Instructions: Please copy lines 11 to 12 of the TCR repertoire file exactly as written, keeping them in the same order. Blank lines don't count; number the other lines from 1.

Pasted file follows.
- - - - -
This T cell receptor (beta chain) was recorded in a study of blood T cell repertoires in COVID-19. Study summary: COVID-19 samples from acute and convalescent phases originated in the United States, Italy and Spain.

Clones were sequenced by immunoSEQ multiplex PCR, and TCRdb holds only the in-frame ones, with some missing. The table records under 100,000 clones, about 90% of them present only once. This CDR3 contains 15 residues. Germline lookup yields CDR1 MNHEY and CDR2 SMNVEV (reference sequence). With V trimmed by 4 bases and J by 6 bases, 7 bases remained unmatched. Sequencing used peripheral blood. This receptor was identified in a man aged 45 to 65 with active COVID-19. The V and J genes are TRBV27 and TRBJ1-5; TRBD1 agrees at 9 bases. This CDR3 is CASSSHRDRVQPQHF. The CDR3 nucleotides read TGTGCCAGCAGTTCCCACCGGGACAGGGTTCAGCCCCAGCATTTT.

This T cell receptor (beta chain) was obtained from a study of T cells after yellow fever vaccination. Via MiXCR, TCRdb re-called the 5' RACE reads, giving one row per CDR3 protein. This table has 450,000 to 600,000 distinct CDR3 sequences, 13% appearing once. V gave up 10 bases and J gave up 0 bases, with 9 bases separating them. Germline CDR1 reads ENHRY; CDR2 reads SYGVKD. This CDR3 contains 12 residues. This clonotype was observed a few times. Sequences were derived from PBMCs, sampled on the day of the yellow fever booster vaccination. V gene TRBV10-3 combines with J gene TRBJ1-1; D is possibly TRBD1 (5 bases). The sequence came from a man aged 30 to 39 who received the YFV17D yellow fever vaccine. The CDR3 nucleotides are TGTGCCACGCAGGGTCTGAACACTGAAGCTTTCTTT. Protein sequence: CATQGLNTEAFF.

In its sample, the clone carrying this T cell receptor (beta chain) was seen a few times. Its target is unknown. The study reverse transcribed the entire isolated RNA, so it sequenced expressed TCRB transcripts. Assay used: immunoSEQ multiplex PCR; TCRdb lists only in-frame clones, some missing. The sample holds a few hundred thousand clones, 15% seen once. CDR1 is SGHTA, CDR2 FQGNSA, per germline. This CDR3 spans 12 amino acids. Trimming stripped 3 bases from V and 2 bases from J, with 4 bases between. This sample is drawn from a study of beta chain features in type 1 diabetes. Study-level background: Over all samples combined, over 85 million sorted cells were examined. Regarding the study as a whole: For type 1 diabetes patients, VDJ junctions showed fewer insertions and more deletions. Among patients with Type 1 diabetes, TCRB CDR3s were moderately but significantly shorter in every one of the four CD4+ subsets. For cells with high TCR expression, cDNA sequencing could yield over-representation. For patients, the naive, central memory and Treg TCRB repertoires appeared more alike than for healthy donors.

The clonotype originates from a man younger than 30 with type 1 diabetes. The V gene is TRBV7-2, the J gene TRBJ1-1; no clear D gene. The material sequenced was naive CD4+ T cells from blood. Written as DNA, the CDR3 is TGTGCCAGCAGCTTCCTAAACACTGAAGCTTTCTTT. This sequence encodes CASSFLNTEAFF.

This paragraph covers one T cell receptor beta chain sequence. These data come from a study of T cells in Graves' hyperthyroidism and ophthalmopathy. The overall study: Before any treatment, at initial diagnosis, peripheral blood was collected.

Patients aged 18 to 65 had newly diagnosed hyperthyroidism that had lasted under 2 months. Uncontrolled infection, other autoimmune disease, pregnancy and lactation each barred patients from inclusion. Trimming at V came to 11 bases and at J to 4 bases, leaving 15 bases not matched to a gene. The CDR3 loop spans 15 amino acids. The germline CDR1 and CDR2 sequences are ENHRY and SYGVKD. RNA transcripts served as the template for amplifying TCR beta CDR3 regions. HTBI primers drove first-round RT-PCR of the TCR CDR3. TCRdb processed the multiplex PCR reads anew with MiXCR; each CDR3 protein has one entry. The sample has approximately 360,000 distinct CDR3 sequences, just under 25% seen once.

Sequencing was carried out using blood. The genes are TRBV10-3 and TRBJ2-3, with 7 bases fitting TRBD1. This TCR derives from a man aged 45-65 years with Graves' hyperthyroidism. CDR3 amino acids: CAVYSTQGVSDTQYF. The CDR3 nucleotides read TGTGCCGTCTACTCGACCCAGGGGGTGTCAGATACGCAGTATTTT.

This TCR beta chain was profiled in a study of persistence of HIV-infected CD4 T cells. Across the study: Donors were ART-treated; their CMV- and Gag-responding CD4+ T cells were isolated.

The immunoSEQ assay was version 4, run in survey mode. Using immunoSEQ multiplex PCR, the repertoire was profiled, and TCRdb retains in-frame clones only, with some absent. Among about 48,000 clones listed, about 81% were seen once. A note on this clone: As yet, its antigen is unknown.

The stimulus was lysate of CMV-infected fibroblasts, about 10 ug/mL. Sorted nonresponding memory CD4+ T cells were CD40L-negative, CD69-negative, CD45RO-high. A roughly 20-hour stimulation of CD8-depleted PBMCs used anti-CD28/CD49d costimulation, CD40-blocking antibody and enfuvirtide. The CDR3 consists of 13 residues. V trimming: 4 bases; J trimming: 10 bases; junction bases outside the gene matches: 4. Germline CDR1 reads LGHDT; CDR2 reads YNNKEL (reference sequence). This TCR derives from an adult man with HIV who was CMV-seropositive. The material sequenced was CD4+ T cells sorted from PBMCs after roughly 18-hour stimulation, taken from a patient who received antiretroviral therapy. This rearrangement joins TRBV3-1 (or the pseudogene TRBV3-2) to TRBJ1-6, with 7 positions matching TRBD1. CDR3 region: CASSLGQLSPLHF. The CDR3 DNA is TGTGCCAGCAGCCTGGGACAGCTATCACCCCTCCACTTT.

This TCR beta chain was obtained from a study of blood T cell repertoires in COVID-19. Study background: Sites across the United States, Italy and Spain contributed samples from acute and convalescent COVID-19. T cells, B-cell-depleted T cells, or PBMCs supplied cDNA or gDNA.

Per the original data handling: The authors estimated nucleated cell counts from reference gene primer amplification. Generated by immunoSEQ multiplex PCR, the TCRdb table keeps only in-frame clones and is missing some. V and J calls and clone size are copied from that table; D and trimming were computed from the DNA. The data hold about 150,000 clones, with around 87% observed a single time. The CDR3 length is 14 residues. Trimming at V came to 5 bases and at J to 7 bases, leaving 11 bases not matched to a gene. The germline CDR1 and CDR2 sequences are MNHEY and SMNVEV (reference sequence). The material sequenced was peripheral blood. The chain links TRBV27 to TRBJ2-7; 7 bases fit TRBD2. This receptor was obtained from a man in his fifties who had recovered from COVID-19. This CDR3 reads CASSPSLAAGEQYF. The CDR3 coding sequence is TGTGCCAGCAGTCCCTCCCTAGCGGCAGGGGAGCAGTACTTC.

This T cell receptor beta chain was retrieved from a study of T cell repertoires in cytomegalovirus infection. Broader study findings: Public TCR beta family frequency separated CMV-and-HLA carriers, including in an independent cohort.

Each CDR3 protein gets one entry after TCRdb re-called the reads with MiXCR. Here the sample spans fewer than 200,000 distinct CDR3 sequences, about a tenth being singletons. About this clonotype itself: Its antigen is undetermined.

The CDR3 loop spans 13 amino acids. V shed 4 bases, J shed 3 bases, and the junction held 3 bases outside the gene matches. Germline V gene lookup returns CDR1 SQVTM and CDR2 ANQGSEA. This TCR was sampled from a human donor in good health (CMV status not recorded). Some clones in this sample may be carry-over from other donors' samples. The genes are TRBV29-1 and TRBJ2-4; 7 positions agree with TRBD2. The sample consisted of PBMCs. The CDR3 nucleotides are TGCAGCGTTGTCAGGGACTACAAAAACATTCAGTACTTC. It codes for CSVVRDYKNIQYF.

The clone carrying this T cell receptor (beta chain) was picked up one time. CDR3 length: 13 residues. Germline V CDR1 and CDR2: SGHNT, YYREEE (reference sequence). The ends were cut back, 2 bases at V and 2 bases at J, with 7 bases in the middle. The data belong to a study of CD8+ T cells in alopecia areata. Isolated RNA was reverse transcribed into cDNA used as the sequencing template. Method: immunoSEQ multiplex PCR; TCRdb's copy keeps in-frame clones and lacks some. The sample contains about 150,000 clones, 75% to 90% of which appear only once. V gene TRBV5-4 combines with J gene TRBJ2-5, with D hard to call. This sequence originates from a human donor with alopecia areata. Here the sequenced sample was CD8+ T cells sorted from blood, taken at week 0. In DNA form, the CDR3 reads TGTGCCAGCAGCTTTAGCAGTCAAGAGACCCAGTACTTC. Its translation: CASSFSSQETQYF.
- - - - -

The stimulus was lysate of CMV-infected fibroblasts, about 10 ug/mL. Sorted nonresponding memory CD4+ T cells were CD40L-negative, CD69-negative, CD45RO-high. A roughly 20-hour stimulation of CD8-depleted PBMCs used anti-CD28/CD49d costimulation, CD40-blocking antibody and enfuvirtide. The CDR3 consists of 13 residues. V trimming: 4 bases; J trimming: 10 bases; junction bases outside the gene matches: 4. Germline CDR1 reads LGHDT; CDR2 reads YNNKEL (reference sequence). This TCR derives from an adult man with HIV who was CMV-seropositive. The material sequenced was CD4+ T cells sorted from PBMCs after roughly 18-hour stimulation, taken from a patient who received antiretroviral therapy. This rearrangement joins TRBV3-1 (or the pseudogene TRBV3-2) to TRBJ1-6, with 7 positions matching TRBD1. CDR3 region: CASSLGQLSPLHF. The CDR3 DNA is TGTGCCAGCAGCCTGGGACAGCTATCACCCCTCCACTTT.

This TCR beta chain was obtained from a study of blood T cell repertoires in COVID-19. Study background: Sites across the United States, Italy and Spain contributed samples from acute and convalescent COVID-19. T cells, B-cell-depleted T cells, or PBMCs supplied cDNA or gDNA.